Montana governor under fire for taking ‘personal trip’ as state reels from Yellowstone flooding

’The governor is returning early and as quickly as possible,’ a spokesperson for Greg Gianforte said

Yellowstone house on brink of washing away after severe floods

While a Montana home slipped into the Yellowstone River, hundreds of people were evacuated and entire cities were forced to ration water supplies after treatment plants became swamped from the historic flooding that swept through the state and neighbouring Wyoming this past week, there was one figure noticeably missing from the scene: Montana Governor Greg Gianforte.

Reporters from the Montana Free Press and other local news agencies began querying the governor’s office this week after noticing that the state’s lieutenant governor, Kristen Juras, had signed a declaration of disaster on Tuesday in lieu of Mr Gianforte in response to the damage caused by the historic flooding.

Though Mr Gianforte’s social media presence, such as his government Twitter account, would lead a casual observer to believe the governor is in-state, (“After working with FEMA yesterday to pursue an expedited presidential major disaster declaration for flooding in our state, we today submitted our formal request to @POTUS,” Mr Gianforte tweeted Wednesday, a statement that prompted many of his followers to quip “Who is this ‘we’” alongside memes of Where’s Waldo), a spokesperson for the governor confirmed to the Montana Free Press that he left the country last week, before the flooding began.

“The governor is returning early and as quickly as possible,” spokesperson Brooke Stroyke said in a statement Wednesday afternoon to the news outlet, noting that the governor was on a “long-scheduled personal trip” with his wife, Susan Gianforte.

The Independent reached out to the governor’s office for an updated comment on his whereabouts but did not receive a response immediately.

Earlier this week, large swaths of Montana became overwhelmed by historic flooding from the Yellowstone River after intense rains, an unseasonably warm spring and heavy snowmelt combined to make the body of water surpass its previous record high water level by at least two feet, according to the US Geological Survey.

The record flooding in the state forced the closure of Yellowstone National Park, while roads, bridges and communities across the state’s south were devastated by the unprecedented disaster.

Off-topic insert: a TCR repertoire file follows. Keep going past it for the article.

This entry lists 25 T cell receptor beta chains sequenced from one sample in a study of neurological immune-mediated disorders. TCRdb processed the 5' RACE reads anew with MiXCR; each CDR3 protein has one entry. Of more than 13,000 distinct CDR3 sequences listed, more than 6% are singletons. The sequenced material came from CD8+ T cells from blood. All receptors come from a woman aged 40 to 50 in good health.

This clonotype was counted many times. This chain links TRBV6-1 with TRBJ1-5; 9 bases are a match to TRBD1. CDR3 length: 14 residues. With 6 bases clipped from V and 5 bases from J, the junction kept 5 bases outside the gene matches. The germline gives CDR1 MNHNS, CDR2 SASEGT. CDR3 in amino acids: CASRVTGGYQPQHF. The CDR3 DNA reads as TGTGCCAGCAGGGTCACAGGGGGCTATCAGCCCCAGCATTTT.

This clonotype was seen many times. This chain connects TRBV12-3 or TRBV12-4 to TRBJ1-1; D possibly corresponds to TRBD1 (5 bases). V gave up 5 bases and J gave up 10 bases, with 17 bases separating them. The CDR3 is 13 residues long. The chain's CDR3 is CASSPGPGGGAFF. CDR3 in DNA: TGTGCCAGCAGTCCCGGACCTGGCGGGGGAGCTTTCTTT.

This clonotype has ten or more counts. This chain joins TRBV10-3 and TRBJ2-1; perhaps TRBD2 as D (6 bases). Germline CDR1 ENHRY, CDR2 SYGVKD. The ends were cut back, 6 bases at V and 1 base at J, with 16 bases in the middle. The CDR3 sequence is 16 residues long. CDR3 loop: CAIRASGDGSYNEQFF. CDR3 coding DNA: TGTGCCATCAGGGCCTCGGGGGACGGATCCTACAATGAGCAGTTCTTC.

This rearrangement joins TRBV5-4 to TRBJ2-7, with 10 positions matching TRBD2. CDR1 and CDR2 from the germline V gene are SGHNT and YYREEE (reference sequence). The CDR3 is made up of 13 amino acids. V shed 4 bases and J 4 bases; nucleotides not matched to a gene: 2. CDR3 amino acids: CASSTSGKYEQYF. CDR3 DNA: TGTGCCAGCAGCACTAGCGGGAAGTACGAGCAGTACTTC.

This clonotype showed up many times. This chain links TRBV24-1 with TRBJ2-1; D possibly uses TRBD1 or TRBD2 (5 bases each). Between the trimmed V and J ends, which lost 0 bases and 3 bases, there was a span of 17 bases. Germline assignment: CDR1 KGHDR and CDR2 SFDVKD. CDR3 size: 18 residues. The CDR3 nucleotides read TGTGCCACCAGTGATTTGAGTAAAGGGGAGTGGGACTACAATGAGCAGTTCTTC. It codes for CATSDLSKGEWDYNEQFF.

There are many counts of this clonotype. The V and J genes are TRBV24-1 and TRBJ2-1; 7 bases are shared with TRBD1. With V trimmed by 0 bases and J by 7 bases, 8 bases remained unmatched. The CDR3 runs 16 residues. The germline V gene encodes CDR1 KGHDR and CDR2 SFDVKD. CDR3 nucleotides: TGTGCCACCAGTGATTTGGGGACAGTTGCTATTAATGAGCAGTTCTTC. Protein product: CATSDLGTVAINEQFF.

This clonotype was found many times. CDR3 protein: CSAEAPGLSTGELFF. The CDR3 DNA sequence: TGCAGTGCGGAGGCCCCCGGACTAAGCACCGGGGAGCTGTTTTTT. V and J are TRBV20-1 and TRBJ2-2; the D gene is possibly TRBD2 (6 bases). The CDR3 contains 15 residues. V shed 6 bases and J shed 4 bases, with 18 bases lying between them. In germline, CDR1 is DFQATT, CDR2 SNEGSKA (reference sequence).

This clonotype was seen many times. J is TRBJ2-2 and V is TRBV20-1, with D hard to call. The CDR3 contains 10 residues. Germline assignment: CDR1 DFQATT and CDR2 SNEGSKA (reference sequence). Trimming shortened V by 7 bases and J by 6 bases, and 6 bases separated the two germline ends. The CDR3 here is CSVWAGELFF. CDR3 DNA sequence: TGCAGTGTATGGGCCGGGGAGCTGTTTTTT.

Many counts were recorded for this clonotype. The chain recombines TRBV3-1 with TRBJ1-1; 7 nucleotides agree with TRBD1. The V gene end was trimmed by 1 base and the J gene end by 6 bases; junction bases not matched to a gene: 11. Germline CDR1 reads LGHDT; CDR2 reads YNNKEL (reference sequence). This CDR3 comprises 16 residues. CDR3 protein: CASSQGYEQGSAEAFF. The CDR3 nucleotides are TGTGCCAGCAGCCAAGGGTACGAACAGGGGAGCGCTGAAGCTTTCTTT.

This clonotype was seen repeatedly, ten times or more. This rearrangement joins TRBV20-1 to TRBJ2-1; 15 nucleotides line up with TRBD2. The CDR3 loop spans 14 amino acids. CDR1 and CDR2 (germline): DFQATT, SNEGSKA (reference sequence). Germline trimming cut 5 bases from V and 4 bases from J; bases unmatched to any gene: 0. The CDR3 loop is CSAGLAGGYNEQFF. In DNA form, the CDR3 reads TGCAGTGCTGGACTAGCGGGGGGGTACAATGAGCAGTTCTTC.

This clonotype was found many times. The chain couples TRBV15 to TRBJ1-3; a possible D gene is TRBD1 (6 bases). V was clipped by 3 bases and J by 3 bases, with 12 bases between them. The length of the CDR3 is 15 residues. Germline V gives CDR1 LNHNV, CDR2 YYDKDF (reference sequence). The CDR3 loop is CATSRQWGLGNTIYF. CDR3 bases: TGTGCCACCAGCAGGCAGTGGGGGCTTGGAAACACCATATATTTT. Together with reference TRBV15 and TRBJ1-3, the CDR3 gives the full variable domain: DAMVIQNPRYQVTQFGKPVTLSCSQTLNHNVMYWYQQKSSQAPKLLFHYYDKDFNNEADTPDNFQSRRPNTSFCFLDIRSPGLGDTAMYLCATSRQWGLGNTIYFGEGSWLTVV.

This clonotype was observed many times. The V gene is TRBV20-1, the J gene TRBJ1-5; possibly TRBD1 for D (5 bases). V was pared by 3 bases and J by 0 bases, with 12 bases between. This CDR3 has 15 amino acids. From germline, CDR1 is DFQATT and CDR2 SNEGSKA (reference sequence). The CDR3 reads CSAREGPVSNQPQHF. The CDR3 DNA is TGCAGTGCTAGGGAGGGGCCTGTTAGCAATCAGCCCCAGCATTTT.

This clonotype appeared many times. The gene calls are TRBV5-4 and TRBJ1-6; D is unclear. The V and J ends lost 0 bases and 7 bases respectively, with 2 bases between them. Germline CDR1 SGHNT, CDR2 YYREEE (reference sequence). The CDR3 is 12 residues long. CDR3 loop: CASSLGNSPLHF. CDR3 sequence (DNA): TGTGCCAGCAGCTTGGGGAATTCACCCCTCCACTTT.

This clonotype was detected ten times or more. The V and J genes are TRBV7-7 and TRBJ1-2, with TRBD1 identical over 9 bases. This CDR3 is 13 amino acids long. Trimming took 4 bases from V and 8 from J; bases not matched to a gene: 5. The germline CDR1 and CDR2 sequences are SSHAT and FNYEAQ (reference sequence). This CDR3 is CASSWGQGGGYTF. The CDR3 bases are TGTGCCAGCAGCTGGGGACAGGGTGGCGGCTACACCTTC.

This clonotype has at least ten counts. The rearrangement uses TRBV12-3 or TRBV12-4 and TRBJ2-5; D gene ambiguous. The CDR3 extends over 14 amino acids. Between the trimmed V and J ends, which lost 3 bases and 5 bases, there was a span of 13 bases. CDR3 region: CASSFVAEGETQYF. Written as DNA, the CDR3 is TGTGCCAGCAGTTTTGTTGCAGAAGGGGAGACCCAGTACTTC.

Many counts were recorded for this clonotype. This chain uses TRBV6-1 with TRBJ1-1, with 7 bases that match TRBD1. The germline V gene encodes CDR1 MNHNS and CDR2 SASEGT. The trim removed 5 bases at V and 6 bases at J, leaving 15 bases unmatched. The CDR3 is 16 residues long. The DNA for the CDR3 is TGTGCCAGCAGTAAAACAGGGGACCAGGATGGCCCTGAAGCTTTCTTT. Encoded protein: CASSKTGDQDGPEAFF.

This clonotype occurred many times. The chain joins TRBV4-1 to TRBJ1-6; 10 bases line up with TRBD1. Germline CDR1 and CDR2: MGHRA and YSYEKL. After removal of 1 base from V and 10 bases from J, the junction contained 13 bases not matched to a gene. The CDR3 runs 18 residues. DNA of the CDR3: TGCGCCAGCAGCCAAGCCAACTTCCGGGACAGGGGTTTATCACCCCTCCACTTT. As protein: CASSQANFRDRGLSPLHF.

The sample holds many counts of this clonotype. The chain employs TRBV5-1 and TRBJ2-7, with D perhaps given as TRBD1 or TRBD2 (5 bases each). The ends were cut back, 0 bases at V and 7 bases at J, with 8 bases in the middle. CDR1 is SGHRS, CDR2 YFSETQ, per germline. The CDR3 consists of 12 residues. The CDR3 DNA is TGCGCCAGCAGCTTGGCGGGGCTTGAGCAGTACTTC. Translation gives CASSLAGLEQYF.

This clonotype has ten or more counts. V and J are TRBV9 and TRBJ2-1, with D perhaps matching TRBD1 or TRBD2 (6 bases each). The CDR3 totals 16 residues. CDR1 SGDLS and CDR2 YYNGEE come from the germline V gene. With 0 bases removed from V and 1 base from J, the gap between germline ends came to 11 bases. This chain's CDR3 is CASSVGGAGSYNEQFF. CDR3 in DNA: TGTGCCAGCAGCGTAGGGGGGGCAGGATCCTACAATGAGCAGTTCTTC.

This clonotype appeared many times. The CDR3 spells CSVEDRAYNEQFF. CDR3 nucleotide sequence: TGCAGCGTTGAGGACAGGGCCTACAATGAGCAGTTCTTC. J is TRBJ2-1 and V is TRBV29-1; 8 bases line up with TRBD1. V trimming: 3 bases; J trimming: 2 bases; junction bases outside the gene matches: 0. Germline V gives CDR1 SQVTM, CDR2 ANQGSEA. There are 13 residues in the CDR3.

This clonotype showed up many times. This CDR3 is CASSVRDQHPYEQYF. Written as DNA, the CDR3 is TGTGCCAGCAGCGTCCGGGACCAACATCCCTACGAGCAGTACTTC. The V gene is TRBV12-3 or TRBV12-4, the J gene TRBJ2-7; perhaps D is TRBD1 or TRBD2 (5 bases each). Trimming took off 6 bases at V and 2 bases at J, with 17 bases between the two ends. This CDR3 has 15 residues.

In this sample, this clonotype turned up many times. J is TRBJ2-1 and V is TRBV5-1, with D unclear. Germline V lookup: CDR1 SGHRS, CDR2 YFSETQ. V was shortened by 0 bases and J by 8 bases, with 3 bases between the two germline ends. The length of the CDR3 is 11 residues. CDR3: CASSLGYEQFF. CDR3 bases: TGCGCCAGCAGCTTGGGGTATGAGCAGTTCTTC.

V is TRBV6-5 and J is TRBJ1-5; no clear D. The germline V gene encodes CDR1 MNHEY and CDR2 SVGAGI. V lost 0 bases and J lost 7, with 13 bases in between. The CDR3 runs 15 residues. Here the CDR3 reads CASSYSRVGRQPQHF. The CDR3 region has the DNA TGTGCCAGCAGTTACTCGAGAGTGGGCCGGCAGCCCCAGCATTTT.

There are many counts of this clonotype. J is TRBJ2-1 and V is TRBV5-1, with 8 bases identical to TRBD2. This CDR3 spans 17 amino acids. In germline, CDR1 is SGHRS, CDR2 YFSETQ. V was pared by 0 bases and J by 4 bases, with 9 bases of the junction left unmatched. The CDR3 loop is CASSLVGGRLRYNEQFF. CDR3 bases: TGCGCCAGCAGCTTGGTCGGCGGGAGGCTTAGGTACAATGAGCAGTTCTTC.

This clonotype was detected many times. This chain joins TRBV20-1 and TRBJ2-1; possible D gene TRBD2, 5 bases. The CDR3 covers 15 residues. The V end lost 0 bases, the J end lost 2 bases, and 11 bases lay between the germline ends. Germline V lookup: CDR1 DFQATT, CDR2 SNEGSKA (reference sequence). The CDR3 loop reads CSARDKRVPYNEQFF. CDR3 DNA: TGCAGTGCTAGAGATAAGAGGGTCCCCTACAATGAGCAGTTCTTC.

By Wednesday afternoon, the governor had announced that following Tuesday’s disaster declaration, the state had submitted a request to the White House for an expedited presidential declaration of major disaster.

The request, which the governor said was coordinated alongside the Federal Emergency Management Agency, asks federal agencies, such as the Environmental Protection Agency and the US Department of Energy, to help assess and repair the damaged infrastructure caused by the historic flooding and aid in the ongoing evacuations of the affected jurisdictions.

“The counties affected are highly mountainous with many remote communities and residents not easily accessible. Essential services are far and few between,” the letter, addressed to US President Joe Biden, reads. “Should this request for a Major Disaster Application be approved, I certify that the state and local governments will assume all applicable non-federal shared costs,” the letter closes, before being signed off by, again, Lt Gov Juras, “Acting Governor, on behalf of Governor Greg Gianforte”.

“With the support of a presidential major disaster declaration, we can help our communities with their response, recovery, and rebuilding, getting them back on their feet as quickly as possible,” said Gov Gianforte in a press release from his office, released on the same day.

The governor’s first order came on Monday, when he verbally authorised a state disaster declaration, and then later he provided Lt Gov Juras the authorisation to act on his behalf.

The Montana Free Press added that both the governor and the lieutenant governor have been in constant communication with local and state elected officials throughout the week’s proceedings.

On Tuesday, the spokesperson for the governor told the local news outlet that Lt Gov Juras was authorised to take “all necessary action in his temporary absence”, which included a trip to the disaster epicentre in Red Lodge, where she was given a tour of the damage and met with members of the Montana National Guard and evacuated residents.

Several news agencies, in addition to the Montana Free Press, have reached out to the governor’s office inquiring about the Montana politician’s current whereabouts and his expected return to the state.

Meanwhile, online the speculation around the governor and the first lady’s whereabouts is becoming something of a spectacle.

Beneath the governor’s frequent Twitter updates, comments from followers have even begun comparing the governor’s absence during a state crisis to that of Texas Gov Ted Cruz, who went on a family vacation to Mexico last year while his state weathered a deadly winter storm.

“Where you at? Using the Ted Cruz travel agency I see,” commented one follower, while another pointed out that the flooding in his state had been going on for “a few days” and the governor could’ve made it back by now.

“What’s weird is that this flooding has been going on a few days and you can get back from pretty much anywhere in the world within 24 hours (given the rich dude you are) so I’m not sure why you’re missing tbh,” they tweeted.

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